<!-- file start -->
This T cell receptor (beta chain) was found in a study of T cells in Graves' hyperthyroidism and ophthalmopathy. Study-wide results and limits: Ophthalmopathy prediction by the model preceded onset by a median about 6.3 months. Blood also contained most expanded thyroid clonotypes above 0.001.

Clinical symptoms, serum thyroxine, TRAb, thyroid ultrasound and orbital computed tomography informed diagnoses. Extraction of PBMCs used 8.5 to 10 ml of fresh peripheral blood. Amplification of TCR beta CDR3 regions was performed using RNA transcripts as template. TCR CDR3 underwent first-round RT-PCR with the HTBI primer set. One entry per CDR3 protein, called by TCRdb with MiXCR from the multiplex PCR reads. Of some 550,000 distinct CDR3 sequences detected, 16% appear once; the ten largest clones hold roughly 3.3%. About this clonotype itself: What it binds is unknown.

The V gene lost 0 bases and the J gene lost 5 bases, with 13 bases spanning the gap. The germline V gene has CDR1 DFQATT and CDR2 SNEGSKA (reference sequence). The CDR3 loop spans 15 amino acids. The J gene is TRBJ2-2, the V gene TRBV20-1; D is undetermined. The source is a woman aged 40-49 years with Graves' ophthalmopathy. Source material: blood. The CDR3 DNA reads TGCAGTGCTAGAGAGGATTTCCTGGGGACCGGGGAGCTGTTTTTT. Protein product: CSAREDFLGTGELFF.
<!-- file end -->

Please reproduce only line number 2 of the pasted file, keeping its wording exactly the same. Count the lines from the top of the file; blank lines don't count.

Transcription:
Clinical symptoms, serum thyroxine, TRAb, thyroid ultrasound and orbital computed tomography informed diagnoses. Extraction of PBMCs used 8.5 to 10 ml of fresh peripheral blood. Amplification of TCR beta CDR3 regions was performed using RNA transcripts as template. TCR CDR3 underwent first-round RT-PCR with the HTBI primer set. One entry per CDR3 protein, called by TCRdb with MiXCR from the multiplex PCR reads. Of some 550,000 distinct CDR3 sequences detected, 16% appear once; the ten largest clones hold roughly 3.3%. About this clonotype itself: What it binds is unknown.